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Companies Taking Reputation Risk Management More Seriously
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Holmes Report
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Companies Taking Reputation Risk Management More Seriously

Reputation risk management is moving up the corporate agenda, with almost two-thirds (63 percent) of senior executives indicating that they are dedicating more time to the discipline.

Holmes Report

Reputation risk management is moving up the corporate agenda, with almost two-thirds (63 percent) of senior executives—including communications directors, heads of legal, CEOs and risk managers—indicating that they are dedicating more time to the discipline than they did two years ago, according to new research from UK law firm Schillings.

For the majority of those interviewed (72 percent), reputation risk is dealt with under the broader risk management framework. But a growing number of pioneers (17 percent) are starting to treat the management of reputation risk as a separate function with formal reporting to the board, and some companies have restructured their leadership team and reporting systems: five of the FTSE 100 have introduced steering groups to focus on reputation risk.

“That more time is being spent on this issue than ever may be due to a number of macro factors; heightened expectations around corporate transparency, new laws and regulation, the ability to mobilize campaigns quickly in the digital environment,” says the company.

“Whether a new job role dedicated solely to reputational risk management is necessary or not, a clear point of leadership is important. Where communications directors are good at the intuitive elements of reputational risk management, some felt they were lacking in the more structured tools required to capture risk information. Similarly, while risk managers are good at applying processes for assessing and managing uncertainty, they admit to finding the assessment of reputational risk more difficult, largely because they felt they do not have a deep understanding of how reputational issues can flare in the hands of media and third party detractors.”

The emergence of social media as a force to be reckoned with has exacerbated this problem: more than a quarter of respondents say that the new media landscape carries with it a serious threat.

“In our more connected world companies have to consider both how they act as a publisher of content and how they react to content created about them. The rules of engagement are far less clear cut, some respondents believe that saying nothing can often be as damaging as saying the wrong thing.”

On the other hand, social media can operate as an early warning system and are seen as crucial to safeguarding and enhancing reputation by both communication and legal professionals with over half (56 percent) seeing it as currently more of an opportunity than a threat.

“Ten years ago, the first you heard of a negative story might have been its appearance on the front page,” says the company in a report on its findings. “Today it is possible to spot stories building online before they ‘break’ in the mass media, leaving greater scope for preventative action. Handled sensitively knowledge of the law together with an understanding of the rules of engagement online can be coordinated to minimize an issue escalating into a crisis.”

The majority of respondents agreed that the main causes of reputational risk are as a direct consequence of business under-performance. The second most cited cause however, is a direct result of the actions of third parties. Specifically, respondents identified the issue of misinformation about the business entering the public domain either via an unprofessional press, competitors or disgruntled external stakeholders. Several interviewees mentioned “spurious accusations” that are difficult to counter as being serious concerns.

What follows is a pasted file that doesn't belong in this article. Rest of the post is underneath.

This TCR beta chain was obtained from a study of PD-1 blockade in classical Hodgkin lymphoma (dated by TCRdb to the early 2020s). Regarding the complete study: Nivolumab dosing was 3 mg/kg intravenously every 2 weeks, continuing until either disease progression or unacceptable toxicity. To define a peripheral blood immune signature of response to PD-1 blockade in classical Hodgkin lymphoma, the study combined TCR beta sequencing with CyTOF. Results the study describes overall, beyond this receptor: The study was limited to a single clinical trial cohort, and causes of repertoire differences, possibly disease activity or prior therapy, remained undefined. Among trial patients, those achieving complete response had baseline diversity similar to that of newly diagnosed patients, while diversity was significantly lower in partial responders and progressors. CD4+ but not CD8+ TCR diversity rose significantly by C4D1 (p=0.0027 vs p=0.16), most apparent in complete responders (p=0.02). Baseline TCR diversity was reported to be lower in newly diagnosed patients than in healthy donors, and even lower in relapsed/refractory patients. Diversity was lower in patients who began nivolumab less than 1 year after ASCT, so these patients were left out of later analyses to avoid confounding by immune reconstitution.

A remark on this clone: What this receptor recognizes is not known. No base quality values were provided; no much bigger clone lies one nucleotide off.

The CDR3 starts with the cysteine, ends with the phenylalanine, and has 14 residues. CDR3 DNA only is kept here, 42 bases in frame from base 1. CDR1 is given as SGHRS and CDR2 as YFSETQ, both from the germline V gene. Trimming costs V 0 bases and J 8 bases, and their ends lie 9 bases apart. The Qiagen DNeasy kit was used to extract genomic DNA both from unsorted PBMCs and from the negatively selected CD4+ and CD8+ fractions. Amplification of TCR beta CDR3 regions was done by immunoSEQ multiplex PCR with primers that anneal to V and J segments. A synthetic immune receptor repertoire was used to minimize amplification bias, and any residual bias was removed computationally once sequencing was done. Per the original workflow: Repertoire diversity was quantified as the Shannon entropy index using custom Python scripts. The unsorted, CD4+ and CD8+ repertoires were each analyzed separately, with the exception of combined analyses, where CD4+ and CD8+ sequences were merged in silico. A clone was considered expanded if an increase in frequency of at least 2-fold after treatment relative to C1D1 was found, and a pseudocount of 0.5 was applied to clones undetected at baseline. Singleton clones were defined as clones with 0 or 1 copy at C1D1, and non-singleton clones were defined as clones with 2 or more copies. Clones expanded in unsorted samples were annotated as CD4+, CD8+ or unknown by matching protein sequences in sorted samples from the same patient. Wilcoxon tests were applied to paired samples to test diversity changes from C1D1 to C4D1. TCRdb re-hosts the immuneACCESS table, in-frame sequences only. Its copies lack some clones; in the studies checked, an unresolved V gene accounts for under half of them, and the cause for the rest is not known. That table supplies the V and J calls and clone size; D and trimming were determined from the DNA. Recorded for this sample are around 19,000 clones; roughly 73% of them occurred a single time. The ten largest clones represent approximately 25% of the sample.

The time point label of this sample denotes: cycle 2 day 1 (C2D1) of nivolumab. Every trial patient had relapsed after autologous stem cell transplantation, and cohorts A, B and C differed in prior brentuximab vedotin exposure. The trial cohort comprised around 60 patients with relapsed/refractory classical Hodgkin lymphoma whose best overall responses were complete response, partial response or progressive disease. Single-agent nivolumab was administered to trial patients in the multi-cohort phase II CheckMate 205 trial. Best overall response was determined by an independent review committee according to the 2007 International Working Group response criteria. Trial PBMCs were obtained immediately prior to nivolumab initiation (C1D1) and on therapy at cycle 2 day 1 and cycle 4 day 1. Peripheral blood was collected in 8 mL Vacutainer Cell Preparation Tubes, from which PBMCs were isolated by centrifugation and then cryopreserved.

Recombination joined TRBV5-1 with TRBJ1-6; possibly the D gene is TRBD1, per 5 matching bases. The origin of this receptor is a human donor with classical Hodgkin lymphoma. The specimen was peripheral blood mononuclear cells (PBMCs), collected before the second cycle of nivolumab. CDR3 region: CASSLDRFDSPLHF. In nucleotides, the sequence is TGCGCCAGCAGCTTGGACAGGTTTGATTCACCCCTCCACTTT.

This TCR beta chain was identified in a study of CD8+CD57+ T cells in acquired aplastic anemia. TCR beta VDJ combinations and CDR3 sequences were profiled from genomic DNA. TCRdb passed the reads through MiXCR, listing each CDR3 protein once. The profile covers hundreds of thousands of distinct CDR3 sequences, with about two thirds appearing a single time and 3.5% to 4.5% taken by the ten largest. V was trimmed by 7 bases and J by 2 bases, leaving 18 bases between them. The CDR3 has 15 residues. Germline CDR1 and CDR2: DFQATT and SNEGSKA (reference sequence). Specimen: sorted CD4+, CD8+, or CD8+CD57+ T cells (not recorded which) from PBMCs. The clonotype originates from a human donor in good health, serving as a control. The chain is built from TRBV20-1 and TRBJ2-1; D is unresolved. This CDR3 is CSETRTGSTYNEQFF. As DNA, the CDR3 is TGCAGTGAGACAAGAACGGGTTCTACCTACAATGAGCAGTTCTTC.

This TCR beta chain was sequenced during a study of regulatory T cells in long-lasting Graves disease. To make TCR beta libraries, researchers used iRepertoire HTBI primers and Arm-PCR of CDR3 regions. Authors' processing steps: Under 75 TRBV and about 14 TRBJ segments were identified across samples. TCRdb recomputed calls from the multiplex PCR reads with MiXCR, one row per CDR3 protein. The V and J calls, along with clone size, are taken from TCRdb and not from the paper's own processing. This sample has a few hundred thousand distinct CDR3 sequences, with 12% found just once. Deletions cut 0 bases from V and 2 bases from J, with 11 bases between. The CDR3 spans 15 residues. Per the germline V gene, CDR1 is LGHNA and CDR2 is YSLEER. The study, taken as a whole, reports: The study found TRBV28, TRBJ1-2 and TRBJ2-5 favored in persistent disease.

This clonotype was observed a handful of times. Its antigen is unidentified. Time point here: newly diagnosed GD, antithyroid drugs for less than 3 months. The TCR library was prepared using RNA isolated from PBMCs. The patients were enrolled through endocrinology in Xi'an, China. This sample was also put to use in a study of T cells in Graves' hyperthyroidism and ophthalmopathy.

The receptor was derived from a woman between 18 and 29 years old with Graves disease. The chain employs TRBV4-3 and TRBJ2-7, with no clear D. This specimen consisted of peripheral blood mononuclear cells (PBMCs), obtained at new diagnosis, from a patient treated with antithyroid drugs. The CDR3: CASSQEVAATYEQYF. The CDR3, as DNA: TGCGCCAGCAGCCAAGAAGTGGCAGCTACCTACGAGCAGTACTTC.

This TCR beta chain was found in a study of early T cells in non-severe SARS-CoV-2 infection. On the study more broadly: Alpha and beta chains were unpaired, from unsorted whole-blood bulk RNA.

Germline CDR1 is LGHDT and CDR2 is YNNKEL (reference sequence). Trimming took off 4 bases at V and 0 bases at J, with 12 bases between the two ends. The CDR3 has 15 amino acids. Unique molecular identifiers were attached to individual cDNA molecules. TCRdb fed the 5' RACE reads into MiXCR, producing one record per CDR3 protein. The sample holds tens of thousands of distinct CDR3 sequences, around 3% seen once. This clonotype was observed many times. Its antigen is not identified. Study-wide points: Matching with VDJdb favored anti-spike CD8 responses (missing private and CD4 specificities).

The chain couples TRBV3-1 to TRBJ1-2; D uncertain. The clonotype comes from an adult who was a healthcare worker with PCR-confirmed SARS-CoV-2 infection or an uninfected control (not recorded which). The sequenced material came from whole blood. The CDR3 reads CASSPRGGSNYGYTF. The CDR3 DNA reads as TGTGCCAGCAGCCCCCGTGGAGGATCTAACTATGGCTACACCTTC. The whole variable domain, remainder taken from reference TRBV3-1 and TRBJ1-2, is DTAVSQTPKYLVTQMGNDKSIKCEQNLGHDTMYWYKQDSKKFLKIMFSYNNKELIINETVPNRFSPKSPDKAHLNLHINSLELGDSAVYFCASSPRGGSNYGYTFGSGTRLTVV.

But despite the extra time being dedicated to it, it is clear that for many organisations reputation risk is still not a top table issue. More than a third (37 percent) of those interviewed cited lack of interest from the board as the biggest obstacle to making the changes they thought necessary to reputation risk management.

Moreover, there was no consistent answer to the question of who is responsible for reputation risk on a day-to-day basis. Many directors of legal or communications do not feel directly responsible for reputation risk and there is little consensus across companies on precisely who is responsible for the company’s reputation. Around a quarter of the guardians (23 percent of communications and 28 percent of legal) did not feel directly responsible for the risks to their company’s reputation.

Several participants in the study felt the lack of resources in terms of time, budget and manpower to spend on prioritizing reputation risk management, with many expressing a sense that senior management, in particular the board, needed to become more aware of reputation risk as a standalone item in the risk register. Some felt it would benefit the organization if there was a non-executive board director who had responsibility for reputation.

There is a fundamental tension at the heart of reputation risk management between communications and legal teams. Schillings’ summed up the tension as stemming from the fact that “legal departments are slow but considered, communications departments are fast but inherently reactive in their approach.”

Perhaps not surprisingly, the companies most likely to be confident in managing a negative reputation incident were the ones that had gone through a crisis in the last decade. And those most satisfied with how their company managed reputation risk had the closest working relationships between their departments.
 

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